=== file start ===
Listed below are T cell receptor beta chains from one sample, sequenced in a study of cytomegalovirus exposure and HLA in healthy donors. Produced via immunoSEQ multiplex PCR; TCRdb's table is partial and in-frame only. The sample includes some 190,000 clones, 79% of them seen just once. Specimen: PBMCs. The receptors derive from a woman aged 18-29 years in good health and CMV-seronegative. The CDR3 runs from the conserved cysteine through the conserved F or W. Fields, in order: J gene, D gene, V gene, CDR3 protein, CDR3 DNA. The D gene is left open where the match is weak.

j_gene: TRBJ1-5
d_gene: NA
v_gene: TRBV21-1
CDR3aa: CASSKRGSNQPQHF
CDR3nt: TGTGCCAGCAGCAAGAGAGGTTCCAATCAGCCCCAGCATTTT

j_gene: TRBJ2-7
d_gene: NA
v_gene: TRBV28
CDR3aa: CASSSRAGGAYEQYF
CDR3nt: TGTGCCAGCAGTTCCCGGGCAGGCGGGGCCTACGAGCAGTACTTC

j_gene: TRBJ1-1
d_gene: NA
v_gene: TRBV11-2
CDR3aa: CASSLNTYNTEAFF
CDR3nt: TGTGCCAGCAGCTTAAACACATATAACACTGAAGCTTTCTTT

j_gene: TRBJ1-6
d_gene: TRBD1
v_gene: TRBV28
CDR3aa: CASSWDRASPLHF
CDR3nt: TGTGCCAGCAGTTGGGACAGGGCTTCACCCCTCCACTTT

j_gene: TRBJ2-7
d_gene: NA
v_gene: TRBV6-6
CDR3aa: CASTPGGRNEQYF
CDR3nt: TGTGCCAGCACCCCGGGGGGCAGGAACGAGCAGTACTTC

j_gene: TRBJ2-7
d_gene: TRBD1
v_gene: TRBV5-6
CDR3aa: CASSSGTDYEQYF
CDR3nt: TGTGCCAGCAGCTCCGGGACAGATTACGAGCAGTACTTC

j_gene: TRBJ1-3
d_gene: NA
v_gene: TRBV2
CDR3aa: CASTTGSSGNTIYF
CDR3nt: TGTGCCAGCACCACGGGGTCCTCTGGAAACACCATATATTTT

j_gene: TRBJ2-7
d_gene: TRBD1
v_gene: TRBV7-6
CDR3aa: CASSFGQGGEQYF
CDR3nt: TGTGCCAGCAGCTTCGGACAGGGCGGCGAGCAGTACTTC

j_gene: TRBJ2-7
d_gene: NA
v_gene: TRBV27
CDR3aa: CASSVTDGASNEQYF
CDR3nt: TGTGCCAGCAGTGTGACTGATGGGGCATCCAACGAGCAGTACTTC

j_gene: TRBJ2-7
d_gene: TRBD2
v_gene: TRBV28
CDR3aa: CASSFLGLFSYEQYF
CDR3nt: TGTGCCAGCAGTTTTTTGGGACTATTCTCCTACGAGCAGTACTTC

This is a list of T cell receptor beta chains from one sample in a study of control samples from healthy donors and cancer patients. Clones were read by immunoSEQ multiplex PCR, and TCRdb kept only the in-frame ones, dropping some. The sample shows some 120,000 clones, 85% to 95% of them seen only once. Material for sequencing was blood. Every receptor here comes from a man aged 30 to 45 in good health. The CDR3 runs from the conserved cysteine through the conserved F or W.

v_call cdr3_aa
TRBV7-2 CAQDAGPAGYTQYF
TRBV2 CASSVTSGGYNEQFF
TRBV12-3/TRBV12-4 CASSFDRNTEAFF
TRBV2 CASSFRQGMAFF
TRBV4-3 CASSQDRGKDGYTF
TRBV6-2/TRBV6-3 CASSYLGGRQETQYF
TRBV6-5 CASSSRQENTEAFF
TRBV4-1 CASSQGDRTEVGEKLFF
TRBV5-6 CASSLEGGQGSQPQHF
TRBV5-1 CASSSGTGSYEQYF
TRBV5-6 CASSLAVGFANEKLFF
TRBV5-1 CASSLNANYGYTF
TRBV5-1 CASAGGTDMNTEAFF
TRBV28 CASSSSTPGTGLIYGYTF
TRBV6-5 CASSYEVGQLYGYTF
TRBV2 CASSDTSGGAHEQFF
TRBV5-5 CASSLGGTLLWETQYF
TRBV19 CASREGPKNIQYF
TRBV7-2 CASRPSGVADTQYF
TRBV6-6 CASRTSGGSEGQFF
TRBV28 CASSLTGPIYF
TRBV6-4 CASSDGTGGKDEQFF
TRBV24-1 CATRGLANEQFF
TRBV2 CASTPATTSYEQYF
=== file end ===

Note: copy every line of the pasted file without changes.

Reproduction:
Listed below are T cell receptor beta chains from one sample, sequenced in a study of cytomegalovirus exposure and HLA in healthy donors. Produced via immunoSEQ multiplex PCR; TCRdb's table is partial and in-frame only. The sample includes some 190,000 clones, 79% of them seen just once. Specimen: PBMCs. The receptors derive from a woman aged 18-29 years in good health and CMV-seronegative. The CDR3 runs from the conserved cysteine through the conserved F or W. Fields, in order: J gene, D gene, V gene, CDR3 protein, CDR3 DNA. The D gene is left open where the match is weak.

j_gene: TRBJ1-5
d_gene: NA
v_gene: TRBV21-1
CDR3aa: CASSKRGSNQPQHF
CDR3nt: TGTGCCAGCAGCAAGAGAGGTTCCAATCAGCCCCAGCATTTT

j_gene: TRBJ2-7
d_gene: NA
v_gene: TRBV28
CDR3aa: CASSSRAGGAYEQYF
CDR3nt: TGTGCCAGCAGTTCCCGGGCAGGCGGGGCCTACGAGCAGTACTTC

j_gene: TRBJ1-1
d_gene: NA
v_gene: TRBV11-2
CDR3aa: CASSLNTYNTEAFF
CDR3nt: TGTGCCAGCAGCTTAAACACATATAACACTGAAGCTTTCTTT

j_gene: TRBJ1-6
d_gene: TRBD1
v_gene: TRBV28
CDR3aa: CASSWDRASPLHF
CDR3nt: TGTGCCAGCAGTTGGGACAGGGCTTCACCCCTCCACTTT

j_gene: TRBJ2-7
d_gene: NA
v_gene: TRBV6-6
CDR3aa: CASTPGGRNEQYF
CDR3nt: TGTGCCAGCACCCCGGGGGGCAGGAACGAGCAGTACTTC

j_gene: TRBJ2-7
d_gene: TRBD1
v_gene: TRBV5-6
CDR3aa: CASSSGTDYEQYF
CDR3nt: TGTGCCAGCAGCTCCGGGACAGATTACGAGCAGTACTTC

j_gene: TRBJ1-3
d_gene: NA
v_gene: TRBV2
CDR3aa: CASTTGSSGNTIYF
CDR3nt: TGTGCCAGCACCACGGGGTCCTCTGGAAACACCATATATTTT

j_gene: TRBJ2-7
d_gene: TRBD1
v_gene: TRBV7-6
CDR3aa: CASSFGQGGEQYF
CDR3nt: TGTGCCAGCAGCTTCGGACAGGGCGGCGAGCAGTACTTC

j_gene: TRBJ2-7
d_gene: NA
v_gene: TRBV27
CDR3aa: CASSVTDGASNEQYF
CDR3nt: TGTGCCAGCAGTGTGACTGATGGGGCATCCAACGAGCAGTACTTC

j_gene: TRBJ2-7
d_gene: TRBD2
v_gene: TRBV28
CDR3aa: CASSFLGLFSYEQYF
CDR3nt: TGTGCCAGCAGTTTTTTGGGACTATTCTCCTACGAGCAGTACTTC

This is a list of T cell receptor beta chains from one sample in a study of control samples from healthy donors and cancer patients. Clones were read by immunoSEQ multiplex PCR, and TCRdb kept only the in-frame ones, dropping some. The sample shows some 120,000 clones, 85% to 95% of them seen only once. Material for sequencing was blood. Every receptor here comes from a man aged 30 to 45 in good health. The CDR3 runs from the conserved cysteine through the conserved F or W.

v_call cdr3_aa
TRBV7-2 CAQDAGPAGYTQYF
TRBV2 CASSVTSGGYNEQFF
TRBV12-3/TRBV12-4 CASSFDRNTEAFF
TRBV2 CASSFRQGMAFF
TRBV4-3 CASSQDRGKDGYTF
TRBV6-2/TRBV6-3 CASSYLGGRQETQYF
TRBV6-5 CASSSRQENTEAFF
TRBV4-1 CASSQGDRTEVGEKLFF
TRBV5-6 CASSLEGGQGSQPQHF
TRBV5-1 CASSSGTGSYEQYF
TRBV5-6 CASSLAVGFANEKLFF
TRBV5-1 CASSLNANYGYTF
TRBV5-1 CASAGGTDMNTEAFF
TRBV28 CASSSSTPGTGLIYGYTF
TRBV6-5 CASSYEVGQLYGYTF
TRBV2 CASSDTSGGAHEQFF
TRBV5-5 CASSLGGTLLWETQYF
TRBV19 CASREGPKNIQYF
TRBV7-2 CASRPSGVADTQYF
TRBV6-6 CASRTSGGSEGQFF
TRBV28 CASSLTGPIYF
TRBV6-4 CASSDGTGGKDEQFF
TRBV24-1 CATRGLANEQFF
TRBV2 CASTPATTSYEQYF